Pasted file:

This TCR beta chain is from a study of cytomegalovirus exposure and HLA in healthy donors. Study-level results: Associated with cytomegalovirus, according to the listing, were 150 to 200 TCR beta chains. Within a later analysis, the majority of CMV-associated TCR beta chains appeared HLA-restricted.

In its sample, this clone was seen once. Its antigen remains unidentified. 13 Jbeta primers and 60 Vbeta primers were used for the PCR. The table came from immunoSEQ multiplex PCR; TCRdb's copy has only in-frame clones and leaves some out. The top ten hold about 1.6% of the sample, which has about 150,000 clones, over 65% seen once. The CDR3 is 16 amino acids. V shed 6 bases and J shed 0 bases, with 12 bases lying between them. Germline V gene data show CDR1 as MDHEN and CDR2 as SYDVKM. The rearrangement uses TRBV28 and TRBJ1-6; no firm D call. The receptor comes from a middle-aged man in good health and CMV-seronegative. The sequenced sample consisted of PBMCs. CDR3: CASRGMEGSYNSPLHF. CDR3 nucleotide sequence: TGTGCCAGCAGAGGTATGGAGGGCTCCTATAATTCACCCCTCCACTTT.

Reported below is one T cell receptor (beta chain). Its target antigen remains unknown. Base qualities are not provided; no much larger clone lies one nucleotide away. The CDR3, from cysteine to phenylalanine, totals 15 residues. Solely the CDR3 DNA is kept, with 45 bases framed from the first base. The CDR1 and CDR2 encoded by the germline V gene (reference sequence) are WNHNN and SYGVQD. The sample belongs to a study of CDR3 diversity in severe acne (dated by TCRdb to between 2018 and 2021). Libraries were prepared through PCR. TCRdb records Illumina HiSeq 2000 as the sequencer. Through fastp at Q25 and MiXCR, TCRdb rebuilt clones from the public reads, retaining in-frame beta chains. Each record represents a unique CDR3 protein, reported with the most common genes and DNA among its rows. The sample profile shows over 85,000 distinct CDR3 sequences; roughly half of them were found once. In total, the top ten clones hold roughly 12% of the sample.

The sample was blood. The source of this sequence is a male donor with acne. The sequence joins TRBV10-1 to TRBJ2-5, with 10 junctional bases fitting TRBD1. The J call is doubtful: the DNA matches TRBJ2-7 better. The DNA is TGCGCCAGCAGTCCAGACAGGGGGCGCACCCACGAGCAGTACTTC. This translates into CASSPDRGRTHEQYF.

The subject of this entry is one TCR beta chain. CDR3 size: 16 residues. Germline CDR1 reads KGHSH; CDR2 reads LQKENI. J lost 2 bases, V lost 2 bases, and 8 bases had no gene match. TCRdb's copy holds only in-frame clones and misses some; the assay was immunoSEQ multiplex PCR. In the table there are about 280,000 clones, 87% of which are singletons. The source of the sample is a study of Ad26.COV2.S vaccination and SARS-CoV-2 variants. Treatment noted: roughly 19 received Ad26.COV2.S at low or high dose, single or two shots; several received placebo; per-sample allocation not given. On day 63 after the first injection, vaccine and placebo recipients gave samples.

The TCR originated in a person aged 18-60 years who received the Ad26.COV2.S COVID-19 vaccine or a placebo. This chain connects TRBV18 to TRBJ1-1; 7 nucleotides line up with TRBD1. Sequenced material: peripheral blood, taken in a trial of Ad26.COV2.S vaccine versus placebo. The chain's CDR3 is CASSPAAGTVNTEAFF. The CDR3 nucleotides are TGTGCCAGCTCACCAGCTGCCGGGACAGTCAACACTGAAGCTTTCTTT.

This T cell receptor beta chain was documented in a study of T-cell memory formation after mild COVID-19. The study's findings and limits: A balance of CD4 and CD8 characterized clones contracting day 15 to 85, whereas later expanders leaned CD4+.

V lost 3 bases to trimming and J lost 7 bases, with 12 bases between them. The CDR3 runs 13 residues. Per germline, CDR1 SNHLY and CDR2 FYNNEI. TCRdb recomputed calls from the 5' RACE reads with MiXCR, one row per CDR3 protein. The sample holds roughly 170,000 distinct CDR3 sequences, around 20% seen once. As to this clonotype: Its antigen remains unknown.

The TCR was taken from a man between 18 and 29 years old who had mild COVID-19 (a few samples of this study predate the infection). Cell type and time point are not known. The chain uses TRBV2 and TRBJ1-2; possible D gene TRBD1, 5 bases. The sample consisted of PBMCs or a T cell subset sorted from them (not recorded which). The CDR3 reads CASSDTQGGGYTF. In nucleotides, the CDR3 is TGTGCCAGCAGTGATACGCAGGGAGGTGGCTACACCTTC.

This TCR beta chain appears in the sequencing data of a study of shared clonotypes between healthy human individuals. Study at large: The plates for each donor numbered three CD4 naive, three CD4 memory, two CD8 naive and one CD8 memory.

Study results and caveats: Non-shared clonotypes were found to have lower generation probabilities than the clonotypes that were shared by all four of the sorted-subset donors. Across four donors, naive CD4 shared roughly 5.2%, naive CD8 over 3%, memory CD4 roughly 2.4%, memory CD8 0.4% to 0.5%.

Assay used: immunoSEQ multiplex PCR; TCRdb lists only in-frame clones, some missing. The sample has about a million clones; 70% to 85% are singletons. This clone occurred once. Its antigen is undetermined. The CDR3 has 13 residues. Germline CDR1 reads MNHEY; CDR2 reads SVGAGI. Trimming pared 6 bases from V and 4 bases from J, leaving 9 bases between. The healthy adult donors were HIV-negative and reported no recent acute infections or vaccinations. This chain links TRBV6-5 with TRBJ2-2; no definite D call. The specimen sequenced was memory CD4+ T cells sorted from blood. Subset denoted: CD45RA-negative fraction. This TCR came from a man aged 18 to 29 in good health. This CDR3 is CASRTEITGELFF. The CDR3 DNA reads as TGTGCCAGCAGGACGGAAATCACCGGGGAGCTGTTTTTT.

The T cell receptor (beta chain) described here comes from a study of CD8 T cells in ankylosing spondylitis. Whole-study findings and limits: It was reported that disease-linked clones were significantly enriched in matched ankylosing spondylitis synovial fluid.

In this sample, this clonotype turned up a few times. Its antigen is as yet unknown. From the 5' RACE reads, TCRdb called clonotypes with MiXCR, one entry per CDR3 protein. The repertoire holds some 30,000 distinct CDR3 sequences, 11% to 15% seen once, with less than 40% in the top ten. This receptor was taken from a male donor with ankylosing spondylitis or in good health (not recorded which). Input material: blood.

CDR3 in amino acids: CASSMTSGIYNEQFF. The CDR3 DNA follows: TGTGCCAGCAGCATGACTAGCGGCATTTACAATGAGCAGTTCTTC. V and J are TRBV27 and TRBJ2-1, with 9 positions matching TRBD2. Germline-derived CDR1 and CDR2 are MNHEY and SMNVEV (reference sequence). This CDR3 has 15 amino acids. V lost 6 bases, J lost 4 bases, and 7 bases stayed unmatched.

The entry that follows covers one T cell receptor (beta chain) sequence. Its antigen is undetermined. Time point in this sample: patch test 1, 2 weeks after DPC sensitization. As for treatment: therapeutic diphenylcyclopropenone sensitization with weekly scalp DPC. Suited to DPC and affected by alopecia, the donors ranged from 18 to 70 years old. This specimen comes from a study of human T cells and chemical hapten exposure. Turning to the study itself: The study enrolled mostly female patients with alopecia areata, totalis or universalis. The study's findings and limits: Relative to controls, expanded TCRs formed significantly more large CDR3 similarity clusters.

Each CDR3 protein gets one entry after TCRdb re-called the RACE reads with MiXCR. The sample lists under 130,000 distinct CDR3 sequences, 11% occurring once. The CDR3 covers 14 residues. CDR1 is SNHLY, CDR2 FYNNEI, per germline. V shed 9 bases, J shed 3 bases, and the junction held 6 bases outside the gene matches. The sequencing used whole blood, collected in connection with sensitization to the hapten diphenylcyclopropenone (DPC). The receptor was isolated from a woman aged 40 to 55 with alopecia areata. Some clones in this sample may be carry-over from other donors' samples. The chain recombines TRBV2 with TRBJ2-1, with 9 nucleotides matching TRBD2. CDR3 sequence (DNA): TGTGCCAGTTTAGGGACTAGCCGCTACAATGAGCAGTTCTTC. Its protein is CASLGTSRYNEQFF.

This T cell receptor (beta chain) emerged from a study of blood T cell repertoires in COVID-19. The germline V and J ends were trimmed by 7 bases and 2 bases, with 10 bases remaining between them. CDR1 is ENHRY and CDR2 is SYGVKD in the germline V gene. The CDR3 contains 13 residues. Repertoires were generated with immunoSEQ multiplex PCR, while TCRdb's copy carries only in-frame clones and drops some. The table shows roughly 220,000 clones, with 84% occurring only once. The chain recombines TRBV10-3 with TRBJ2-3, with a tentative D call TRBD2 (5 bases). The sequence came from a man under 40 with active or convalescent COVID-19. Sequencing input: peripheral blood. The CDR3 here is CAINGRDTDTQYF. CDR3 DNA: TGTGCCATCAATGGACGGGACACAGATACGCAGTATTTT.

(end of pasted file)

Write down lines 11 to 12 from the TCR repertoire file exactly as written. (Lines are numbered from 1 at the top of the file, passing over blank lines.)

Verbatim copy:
Study results and caveats: Non-shared clonotypes were found to have lower generation probabilities than the clonotypes that were shared by all four of the sorted-subset donors. Across four donors, naive CD4 shared roughly 5.2%, naive CD8 over 3%, memory CD4 roughly 2.4%, memory CD8 0.4% to 0.5%.

Assay used: immunoSEQ multiplex PCR; TCRdb lists only in-frame clones, some missing. The sample has about a million clones; 70% to 85% are singletons. This clone occurred once. Its antigen is undetermined. The CDR3 has 13 residues. Germline CDR1 reads MNHEY; CDR2 reads SVGAGI. Trimming pared 6 bases from V and 4 bases from J, leaving 9 bases between. The healthy adult donors were HIV-negative and reported no recent acute infections or vaccinations. This chain links TRBV6-5 with TRBJ2-2; no definite D call. The specimen sequenced was memory CD4+ T cells sorted from blood. Subset denoted: CD45RA-negative fraction. This TCR came from a man aged 18 to 29 in good health. This CDR3 is CASRTEITGELFF. The CDR3 DNA reads as TGTGCCAGCAGGACGGAAATCACCGGGGAGCTGTTTTTT.